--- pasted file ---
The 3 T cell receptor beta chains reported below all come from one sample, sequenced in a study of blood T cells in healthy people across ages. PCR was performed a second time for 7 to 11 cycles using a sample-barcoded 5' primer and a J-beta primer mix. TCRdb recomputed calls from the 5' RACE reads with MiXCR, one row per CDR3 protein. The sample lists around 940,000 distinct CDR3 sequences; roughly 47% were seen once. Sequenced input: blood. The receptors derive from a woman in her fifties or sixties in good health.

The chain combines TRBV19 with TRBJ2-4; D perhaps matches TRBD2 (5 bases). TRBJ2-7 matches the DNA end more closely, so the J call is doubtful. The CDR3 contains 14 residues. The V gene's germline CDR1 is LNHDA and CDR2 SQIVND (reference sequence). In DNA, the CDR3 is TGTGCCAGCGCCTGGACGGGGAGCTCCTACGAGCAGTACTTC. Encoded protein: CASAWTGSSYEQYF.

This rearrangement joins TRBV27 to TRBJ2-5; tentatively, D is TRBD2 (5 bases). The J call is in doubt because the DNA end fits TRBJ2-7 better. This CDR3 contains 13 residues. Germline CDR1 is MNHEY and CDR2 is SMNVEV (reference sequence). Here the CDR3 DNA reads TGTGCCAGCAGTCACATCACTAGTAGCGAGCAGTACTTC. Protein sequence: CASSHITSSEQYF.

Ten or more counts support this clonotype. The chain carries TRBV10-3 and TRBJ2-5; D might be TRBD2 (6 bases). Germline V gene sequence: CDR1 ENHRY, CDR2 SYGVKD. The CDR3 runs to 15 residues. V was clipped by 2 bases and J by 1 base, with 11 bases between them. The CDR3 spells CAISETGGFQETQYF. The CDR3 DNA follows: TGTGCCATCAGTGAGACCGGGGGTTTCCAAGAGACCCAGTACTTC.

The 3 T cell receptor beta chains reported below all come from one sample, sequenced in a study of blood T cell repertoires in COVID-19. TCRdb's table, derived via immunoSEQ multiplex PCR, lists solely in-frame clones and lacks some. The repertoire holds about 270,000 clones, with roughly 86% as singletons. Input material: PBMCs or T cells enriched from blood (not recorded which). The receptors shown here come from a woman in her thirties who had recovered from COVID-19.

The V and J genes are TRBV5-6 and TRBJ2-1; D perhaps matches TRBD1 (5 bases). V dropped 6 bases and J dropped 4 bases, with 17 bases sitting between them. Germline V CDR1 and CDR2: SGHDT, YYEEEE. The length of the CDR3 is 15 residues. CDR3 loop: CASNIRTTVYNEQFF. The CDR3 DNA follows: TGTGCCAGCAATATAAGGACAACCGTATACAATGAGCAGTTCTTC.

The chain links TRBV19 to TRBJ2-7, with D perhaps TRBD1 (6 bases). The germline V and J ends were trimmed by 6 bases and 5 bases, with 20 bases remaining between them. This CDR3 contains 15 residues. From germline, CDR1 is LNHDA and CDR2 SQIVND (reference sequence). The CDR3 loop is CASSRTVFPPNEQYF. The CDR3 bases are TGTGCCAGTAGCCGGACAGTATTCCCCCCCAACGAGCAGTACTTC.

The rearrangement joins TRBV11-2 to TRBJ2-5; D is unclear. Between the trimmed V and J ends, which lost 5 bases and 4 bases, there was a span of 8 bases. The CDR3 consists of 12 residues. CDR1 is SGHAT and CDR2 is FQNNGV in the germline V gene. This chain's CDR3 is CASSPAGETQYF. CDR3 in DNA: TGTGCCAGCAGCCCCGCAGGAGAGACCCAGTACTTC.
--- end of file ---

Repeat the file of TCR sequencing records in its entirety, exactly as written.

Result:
The 3 T cell receptor beta chains reported below all come from one sample, sequenced in a study of blood T cells in healthy people across ages. PCR was performed a second time for 7 to 11 cycles using a sample-barcoded 5' primer and a J-beta primer mix. TCRdb recomputed calls from the 5' RACE reads with MiXCR, one row per CDR3 protein. The sample lists around 940,000 distinct CDR3 sequences; roughly 47% were seen once. Sequenced input: blood. The receptors derive from a woman in her fifties or sixties in good health.

The chain combines TRBV19 with TRBJ2-4; D perhaps matches TRBD2 (5 bases). TRBJ2-7 matches the DNA end more closely, so the J call is doubtful. The CDR3 contains 14 residues. The V gene's germline CDR1 is LNHDA and CDR2 SQIVND (reference sequence). In DNA, the CDR3 is TGTGCCAGCGCCTGGACGGGGAGCTCCTACGAGCAGTACTTC. Encoded protein: CASAWTGSSYEQYF.

This rearrangement joins TRBV27 to TRBJ2-5; tentatively, D is TRBD2 (5 bases). The J call is in doubt because the DNA end fits TRBJ2-7 better. This CDR3 contains 13 residues. Germline CDR1 is MNHEY and CDR2 is SMNVEV (reference sequence). Here the CDR3 DNA reads TGTGCCAGCAGTCACATCACTAGTAGCGAGCAGTACTTC. Protein sequence: CASSHITSSEQYF.

Ten or more counts support this clonotype. The chain carries TRBV10-3 and TRBJ2-5; D might be TRBD2 (6 bases). Germline V gene sequence: CDR1 ENHRY, CDR2 SYGVKD. The CDR3 runs to 15 residues. V was clipped by 2 bases and J by 1 base, with 11 bases between them. The CDR3 spells CAISETGGFQETQYF. The CDR3 DNA follows: TGTGCCATCAGTGAGACCGGGGGTTTCCAAGAGACCCAGTACTTC.

The 3 T cell receptor beta chains reported below all come from one sample, sequenced in a study of blood T cell repertoires in COVID-19. TCRdb's table, derived via immunoSEQ multiplex PCR, lists solely in-frame clones and lacks some. The repertoire holds about 270,000 clones, with roughly 86% as singletons. Input material: PBMCs or T cells enriched from blood (not recorded which). The receptors shown here come from a woman in her thirties who had recovered from COVID-19.

The V and J genes are TRBV5-6 and TRBJ2-1; D perhaps matches TRBD1 (5 bases). V dropped 6 bases and J dropped 4 bases, with 17 bases sitting between them. Germline V CDR1 and CDR2: SGHDT, YYEEEE. The length of the CDR3 is 15 residues. CDR3 loop: CASNIRTTVYNEQFF. The CDR3 DNA follows: TGTGCCAGCAATATAAGGACAACCGTATACAATGAGCAGTTCTTC.

The chain links TRBV19 to TRBJ2-7, with D perhaps TRBD1 (6 bases). The germline V and J ends were trimmed by 6 bases and 5 bases, with 20 bases remaining between them. This CDR3 contains 15 residues. From germline, CDR1 is LNHDA and CDR2 SQIVND (reference sequence). The CDR3 loop is CASSRTVFPPNEQYF. The CDR3 bases are TGTGCCAGTAGCCGGACAGTATTCCCCCCCAACGAGCAGTACTTC.

The rearrangement joins TRBV11-2 to TRBJ2-5; D is unclear. Between the trimmed V and J ends, which lost 5 bases and 4 bases, there was a span of 8 bases. The CDR3 consists of 12 residues. CDR1 is SGHAT and CDR2 is FQNNGV in the germline V gene. This chain's CDR3 is CASSPAGETQYF. CDR3 in DNA: TGTGCCAGCAGCCCCGCAGGAGAGACCCAGTACTTC.